Starting in the 1960s, developing countries began establishing international development aid organizations. As independent government entities, foreign aid agencies will work according to domestic diplomatic policy, national interests and the needs of aid-receiving countries, to develop agriculture, reduce poverty, improve sanitation, education, and environmental projection, prevent and reduce disasters, and other broad areas of aid. The mission of Chinese foreign aid to recipient countries has always been to strengthen the autonomy, improve livelihood, and promote economic development and social progress.
On January 30, 2018, the Institute of Science and Development of the Chinese Academy of Sciences (CAS) published a new report, “Research on Institutional Reform of Chinese Foreign Aid Management.” The report put forward recommendations to improve Chinese foreign aid management mechanisms, proposing institutional reform towards the establishment of a Chinese International Development Cooperation Agency.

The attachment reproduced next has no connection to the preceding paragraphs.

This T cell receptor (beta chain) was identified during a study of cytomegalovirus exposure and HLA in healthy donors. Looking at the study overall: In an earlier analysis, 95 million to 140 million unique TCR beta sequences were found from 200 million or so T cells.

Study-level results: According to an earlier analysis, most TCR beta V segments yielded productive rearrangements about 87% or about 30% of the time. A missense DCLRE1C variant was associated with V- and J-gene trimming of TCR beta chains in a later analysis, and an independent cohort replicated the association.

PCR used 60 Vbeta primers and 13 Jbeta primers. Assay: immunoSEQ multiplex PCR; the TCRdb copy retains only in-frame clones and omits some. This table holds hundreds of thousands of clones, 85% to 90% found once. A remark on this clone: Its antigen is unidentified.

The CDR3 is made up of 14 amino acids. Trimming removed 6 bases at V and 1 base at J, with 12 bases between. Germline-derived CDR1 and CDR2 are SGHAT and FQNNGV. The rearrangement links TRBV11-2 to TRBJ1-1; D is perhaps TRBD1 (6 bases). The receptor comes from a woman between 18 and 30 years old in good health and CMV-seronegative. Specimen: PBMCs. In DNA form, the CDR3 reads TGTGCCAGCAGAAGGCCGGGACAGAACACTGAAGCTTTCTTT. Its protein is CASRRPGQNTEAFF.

The report included two plans for to establish such an Agency: 1) a Chinese foreign aid policy-making government entity, established directly under the State Council, which would set China’s foreign aid strategy, choose which countries and sectors should be targeted for aid, determine aid delivery mechanisms, and manage China’s foreign aid funds and programs. Specific aid work would still continue to be carried out by existing implementing bodies under different ministries; 2) foreign aid programs, which previously were scattered across several ministries, would all be centralized under a single unified implementing international development cooperation agency, under the supervision of the State Council. This new agency would operate in parallel with existing Chinese international development agencies across different ministries.